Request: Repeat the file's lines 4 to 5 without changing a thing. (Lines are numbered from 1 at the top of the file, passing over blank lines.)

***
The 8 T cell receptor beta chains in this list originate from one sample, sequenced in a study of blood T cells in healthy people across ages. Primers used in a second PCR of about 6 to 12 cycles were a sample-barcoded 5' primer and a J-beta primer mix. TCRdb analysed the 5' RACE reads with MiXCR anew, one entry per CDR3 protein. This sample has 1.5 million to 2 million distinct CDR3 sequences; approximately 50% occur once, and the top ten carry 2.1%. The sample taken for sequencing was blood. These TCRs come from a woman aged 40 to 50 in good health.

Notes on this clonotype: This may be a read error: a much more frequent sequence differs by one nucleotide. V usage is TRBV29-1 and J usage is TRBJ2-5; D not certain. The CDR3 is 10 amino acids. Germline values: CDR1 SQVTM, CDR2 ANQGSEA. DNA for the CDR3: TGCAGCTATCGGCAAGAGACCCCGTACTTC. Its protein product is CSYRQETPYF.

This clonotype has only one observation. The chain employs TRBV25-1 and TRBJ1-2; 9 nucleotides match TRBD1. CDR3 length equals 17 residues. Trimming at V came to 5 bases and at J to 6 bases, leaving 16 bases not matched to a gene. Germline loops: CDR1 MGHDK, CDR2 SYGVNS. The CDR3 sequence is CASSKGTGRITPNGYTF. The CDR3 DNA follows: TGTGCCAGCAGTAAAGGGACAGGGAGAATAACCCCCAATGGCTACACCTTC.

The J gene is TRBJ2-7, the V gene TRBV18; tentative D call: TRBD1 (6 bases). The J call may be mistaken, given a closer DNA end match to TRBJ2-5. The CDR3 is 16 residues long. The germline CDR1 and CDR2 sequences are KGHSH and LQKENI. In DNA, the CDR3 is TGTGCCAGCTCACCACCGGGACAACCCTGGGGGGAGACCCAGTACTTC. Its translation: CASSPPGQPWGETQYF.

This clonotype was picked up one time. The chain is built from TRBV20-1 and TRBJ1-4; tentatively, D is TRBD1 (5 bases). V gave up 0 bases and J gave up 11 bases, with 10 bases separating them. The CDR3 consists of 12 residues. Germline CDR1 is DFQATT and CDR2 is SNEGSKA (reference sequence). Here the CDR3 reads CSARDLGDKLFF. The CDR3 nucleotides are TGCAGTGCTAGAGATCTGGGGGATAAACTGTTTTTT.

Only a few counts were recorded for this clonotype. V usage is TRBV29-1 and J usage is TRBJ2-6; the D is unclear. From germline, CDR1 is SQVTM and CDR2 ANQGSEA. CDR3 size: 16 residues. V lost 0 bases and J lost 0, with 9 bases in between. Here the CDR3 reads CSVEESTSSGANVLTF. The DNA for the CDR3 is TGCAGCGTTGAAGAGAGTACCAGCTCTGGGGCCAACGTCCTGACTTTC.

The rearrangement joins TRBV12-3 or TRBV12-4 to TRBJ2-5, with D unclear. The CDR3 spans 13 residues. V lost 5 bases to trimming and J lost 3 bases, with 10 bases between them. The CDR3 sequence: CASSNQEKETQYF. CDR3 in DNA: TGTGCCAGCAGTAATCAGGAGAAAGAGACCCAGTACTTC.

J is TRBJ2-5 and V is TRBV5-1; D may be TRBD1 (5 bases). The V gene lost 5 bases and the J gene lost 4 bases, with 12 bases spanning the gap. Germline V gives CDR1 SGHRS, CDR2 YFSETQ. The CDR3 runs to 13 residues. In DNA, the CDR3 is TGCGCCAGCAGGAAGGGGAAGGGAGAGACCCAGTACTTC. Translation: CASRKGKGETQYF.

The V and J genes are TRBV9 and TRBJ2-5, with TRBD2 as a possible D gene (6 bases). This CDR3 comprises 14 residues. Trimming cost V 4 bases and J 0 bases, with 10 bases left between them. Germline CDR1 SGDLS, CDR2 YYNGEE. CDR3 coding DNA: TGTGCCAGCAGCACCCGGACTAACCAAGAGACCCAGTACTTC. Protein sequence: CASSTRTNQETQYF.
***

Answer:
The J gene is TRBJ2-7, the V gene TRBV18; tentative D call: TRBD1 (6 bases). The J call may be mistaken, given a closer DNA end match to TRBJ2-5. The CDR3 is 16 residues long. The germline CDR1 and CDR2 sequences are KGHSH and LQKENI. In DNA, the CDR3 is TGTGCCAGCTCACCACCGGGACAACCCTGGGGGGAGACCCAGTACTTC. Its translation: CASSPPGQPWGETQYF.

This clonotype was picked up one time. The chain is built from TRBV20-1 and TRBJ1-4; tentatively, D is TRBD1 (5 bases). V gave up 0 bases and J gave up 11 bases, with 10 bases separating them. The CDR3 consists of 12 residues. Germline CDR1 is DFQATT and CDR2 is SNEGSKA (reference sequence). Here the CDR3 reads CSARDLGDKLFF. The CDR3 nucleotides are TGCAGTGCTAGAGATCTGGGGGATAAACTGTTTTTT.